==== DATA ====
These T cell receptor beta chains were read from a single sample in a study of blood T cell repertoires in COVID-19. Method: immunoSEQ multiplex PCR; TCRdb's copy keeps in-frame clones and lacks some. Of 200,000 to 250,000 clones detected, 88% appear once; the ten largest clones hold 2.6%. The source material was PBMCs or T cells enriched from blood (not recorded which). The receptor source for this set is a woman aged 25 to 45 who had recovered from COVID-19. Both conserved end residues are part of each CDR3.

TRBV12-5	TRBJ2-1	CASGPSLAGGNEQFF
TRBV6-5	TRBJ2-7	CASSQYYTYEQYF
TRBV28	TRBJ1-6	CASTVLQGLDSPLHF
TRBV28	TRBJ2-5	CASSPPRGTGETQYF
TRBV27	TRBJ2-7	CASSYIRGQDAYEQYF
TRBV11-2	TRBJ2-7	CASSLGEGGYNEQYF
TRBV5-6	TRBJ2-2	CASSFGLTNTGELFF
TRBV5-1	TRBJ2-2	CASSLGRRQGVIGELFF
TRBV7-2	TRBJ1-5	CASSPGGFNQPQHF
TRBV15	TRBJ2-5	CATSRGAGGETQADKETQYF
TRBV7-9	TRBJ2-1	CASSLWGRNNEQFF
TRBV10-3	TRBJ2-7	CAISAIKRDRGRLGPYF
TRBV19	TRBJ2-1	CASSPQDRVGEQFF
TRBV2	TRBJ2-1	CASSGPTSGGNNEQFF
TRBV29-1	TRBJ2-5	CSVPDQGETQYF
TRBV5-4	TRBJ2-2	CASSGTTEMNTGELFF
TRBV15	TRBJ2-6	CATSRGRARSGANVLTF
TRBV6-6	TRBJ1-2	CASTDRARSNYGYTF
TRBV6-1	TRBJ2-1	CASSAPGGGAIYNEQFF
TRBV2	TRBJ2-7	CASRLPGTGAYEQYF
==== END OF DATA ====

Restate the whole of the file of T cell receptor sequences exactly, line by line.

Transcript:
These T cell receptor beta chains were read from a single sample in a study of blood T cell repertoires in COVID-19. Method: immunoSEQ multiplex PCR; TCRdb's copy keeps in-frame clones and lacks some. Of 200,000 to 250,000 clones detected, 88% appear once; the ten largest clones hold 2.6%. The source material was PBMCs or T cells enriched from blood (not recorded which). The receptor source for this set is a woman aged 25 to 45 who had recovered from COVID-19. Both conserved end residues are part of each CDR3.

TRBV12-5	TRBJ2-1	CASGPSLAGGNEQFF
TRBV6-5	TRBJ2-7	CASSQYYTYEQYF
TRBV28	TRBJ1-6	CASTVLQGLDSPLHF
TRBV28	TRBJ2-5	CASSPPRGTGETQYF
TRBV27	TRBJ2-7	CASSYIRGQDAYEQYF
TRBV11-2	TRBJ2-7	CASSLGEGGYNEQYF
TRBV5-6	TRBJ2-2	CASSFGLTNTGELFF
TRBV5-1	TRBJ2-2	CASSLGRRQGVIGELFF
TRBV7-2	TRBJ1-5	CASSPGGFNQPQHF
TRBV15	TRBJ2-5	CATSRGAGGETQADKETQYF
TRBV7-9	TRBJ2-1	CASSLWGRNNEQFF
TRBV10-3	TRBJ2-7	CAISAIKRDRGRLGPYF
TRBV19	TRBJ2-1	CASSPQDRVGEQFF
TRBV2	TRBJ2-1	CASSGPTSGGNNEQFF
TRBV29-1	TRBJ2-5	CSVPDQGETQYF
TRBV5-4	TRBJ2-2	CASSGTTEMNTGELFF
TRBV15	TRBJ2-6	CATSRGRARSGANVLTF
TRBV6-6	TRBJ1-2	CASTDRARSNYGYTF
TRBV6-1	TRBJ2-1	CASSAPGGGAIYNEQFF
TRBV2	TRBJ2-7	CASRLPGTGAYEQYF